Archive for June 9th, 2018

June 9, 2018

Giving children a fighting chance…..

by Rod Smith

The Mercury – Wednesday

Freely give your children a fighting chance… – note to self –

Let them off the hook of being the constant focus of your attention. Maintain a life that both includes and excludes them. Do this for the good of all. Parent your child for you child’s wellbeing, not for your own.

Babies need space. Build it into your daily parenting routine.

Children thrive with freedom. Structure hours of it. Make it as essential as healthy food.

Cramped, stifled, or smothered teens will demand opportunities for independence. If they don’t have it, they will kick against anything and anyone to get it. Tough as it may be, make freedom easy for your child so he or she never has to fight for it.

Young adults will flee, if it is necessary, to find the room to become self-sustaining and interdependent. Expect it. Welcome it. Facilitate it. Celebrate it. Do this and the inevitable journey of becoming fully adult will be as much a pleasure for you as it is for young adults.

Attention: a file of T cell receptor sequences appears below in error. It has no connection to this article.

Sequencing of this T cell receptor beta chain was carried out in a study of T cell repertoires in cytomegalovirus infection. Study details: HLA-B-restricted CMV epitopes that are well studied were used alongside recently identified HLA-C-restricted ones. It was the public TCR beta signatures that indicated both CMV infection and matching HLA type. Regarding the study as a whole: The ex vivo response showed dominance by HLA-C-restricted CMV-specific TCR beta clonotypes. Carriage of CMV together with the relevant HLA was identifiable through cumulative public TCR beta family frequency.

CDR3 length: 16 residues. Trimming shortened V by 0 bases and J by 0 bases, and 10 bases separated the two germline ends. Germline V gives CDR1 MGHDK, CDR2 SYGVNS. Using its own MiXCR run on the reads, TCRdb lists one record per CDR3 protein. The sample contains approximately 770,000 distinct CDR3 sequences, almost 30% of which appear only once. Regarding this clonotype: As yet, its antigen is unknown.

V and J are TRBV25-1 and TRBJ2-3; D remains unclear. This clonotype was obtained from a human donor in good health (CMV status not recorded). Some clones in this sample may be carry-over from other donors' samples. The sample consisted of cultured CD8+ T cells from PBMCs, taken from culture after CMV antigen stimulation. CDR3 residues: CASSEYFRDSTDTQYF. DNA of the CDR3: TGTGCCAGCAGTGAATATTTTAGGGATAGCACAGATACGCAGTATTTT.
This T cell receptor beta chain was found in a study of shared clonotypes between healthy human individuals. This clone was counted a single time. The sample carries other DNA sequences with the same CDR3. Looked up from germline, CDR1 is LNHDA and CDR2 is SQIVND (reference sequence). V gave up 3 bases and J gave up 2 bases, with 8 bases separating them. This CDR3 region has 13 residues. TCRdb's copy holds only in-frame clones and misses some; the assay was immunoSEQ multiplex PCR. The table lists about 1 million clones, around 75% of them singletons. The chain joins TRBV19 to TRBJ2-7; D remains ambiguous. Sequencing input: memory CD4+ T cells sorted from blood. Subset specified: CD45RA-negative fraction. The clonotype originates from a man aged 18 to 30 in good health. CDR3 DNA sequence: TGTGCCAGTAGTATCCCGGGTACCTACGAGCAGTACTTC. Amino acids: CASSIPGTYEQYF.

It’s better to accommodate, facilitate, and celebrate, every person’s natural urge for space and freedom and autonomy, before it becomes a tug-of-war. Before it gets ugly. Before feelings are hurt and relationships are unnecessarily damaged.

June 9, 2018

Letter to teenagers

by Rod Smith

The Mercury / Dear Teen:

Dear Teenager:

It is really possible to become a fully functioning adult without:

• Rejecting your parents’ deeply treasured and tested values;

• Resorting to the use of alcohol, drugs, or tobacco products;

• Resisting correction from those who are more experienced than you are;

• Replying with monosyllabic grunts when you are asked about your day or to help around the house;

• Rebelling.

You probably will reach adult age and be less than functional if you:

• Resist work and are given everything you need without having to earn it;

• Spend significant amounts of time on your phone and on social media;

• Demand things from your parents that you could earn yourself;

• Develop a secret life, one that you have to hide from your parents;

• Expect your parents to step in on your behalf if you’ve not met expectations at school and are made accountable for it.

Yes – you are right. Your parents and your teachers often make mistakes and imperfect adults surround you. Nonetheless, your keys to success will emerge, not through rebellion, but through hard work, remaining connected to those who have loved you your entire life, and by being open to learning from the adults who, despite their failings, remain committed to your magnificent future.

Rod Smith